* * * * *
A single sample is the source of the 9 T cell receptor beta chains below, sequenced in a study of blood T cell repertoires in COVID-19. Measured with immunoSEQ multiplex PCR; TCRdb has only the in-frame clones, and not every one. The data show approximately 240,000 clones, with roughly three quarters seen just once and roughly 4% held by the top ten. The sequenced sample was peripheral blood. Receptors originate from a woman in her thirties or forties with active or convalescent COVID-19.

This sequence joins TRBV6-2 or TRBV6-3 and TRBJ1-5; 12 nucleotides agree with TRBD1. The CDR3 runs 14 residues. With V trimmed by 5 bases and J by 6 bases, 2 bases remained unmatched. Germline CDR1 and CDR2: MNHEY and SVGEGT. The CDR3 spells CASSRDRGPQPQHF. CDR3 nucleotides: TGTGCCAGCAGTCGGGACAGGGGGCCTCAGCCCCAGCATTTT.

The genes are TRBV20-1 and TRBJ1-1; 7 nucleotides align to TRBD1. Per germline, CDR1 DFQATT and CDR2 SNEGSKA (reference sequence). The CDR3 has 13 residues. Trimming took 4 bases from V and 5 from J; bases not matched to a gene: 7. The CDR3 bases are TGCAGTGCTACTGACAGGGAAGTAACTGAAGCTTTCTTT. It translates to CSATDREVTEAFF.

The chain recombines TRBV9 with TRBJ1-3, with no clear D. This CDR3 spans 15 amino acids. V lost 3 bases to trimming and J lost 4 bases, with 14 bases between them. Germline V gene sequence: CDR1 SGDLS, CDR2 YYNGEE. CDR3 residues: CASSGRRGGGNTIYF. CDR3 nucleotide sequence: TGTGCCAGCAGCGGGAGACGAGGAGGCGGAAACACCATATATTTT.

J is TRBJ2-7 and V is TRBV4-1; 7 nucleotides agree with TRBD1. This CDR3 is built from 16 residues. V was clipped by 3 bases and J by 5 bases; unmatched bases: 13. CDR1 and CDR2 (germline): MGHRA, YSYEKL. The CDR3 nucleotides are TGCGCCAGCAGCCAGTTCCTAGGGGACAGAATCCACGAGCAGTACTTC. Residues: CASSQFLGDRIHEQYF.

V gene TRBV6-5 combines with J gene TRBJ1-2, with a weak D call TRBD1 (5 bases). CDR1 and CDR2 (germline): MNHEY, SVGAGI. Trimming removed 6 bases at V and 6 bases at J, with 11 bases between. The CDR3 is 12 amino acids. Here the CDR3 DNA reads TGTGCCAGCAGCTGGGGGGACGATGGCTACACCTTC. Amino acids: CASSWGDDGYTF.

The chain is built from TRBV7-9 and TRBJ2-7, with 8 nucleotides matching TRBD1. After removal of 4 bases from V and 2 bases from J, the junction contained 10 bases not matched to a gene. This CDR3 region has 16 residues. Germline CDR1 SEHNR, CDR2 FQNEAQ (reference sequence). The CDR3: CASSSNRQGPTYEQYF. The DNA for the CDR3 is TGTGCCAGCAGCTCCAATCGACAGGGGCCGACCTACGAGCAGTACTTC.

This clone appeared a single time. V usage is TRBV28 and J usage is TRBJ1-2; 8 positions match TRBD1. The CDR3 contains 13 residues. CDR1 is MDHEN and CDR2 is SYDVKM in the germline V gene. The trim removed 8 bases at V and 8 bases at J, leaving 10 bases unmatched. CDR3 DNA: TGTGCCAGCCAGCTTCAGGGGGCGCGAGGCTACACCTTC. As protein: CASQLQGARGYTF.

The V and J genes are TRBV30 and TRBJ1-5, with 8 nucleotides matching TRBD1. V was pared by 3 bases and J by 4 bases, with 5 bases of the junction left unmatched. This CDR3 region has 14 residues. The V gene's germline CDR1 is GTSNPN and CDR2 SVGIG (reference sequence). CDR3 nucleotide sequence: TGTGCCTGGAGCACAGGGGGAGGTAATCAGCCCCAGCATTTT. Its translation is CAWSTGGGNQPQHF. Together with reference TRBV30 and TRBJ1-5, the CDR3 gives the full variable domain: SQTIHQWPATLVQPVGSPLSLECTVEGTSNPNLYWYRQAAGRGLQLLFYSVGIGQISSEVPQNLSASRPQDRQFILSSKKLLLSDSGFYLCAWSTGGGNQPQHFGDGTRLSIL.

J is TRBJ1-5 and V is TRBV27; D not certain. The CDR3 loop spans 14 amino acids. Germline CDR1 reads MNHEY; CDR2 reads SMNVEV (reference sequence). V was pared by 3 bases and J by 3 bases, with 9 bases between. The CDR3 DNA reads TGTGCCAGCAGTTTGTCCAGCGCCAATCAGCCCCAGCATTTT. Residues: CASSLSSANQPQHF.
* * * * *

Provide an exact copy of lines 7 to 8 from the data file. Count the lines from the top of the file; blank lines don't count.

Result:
The chain is built from TRBV7-9 and TRBJ2-7, with 8 nucleotides matching TRBD1. After removal of 4 bases from V and 2 bases from J, the junction contained 10 bases not matched to a gene. This CDR3 region has 16 residues. Germline CDR1 SEHNR, CDR2 FQNEAQ (reference sequence). The CDR3: CASSSNRQGPTYEQYF. The DNA for the CDR3 is TGTGCCAGCAGCTCCAATCGACAGGGGCCGACCTACGAGCAGTACTTC.

This clone appeared a single time. V usage is TRBV28 and J usage is TRBJ1-2; 8 positions match TRBD1. The CDR3 contains 13 residues. CDR1 is MDHEN and CDR2 is SYDVKM in the germline V gene. The trim removed 8 bases at V and 8 bases at J, leaving 10 bases unmatched. CDR3 DNA: TGTGCCAGCCAGCTTCAGGGGGCGCGAGGCTACACCTTC. As protein: CASQLQGARGYTF.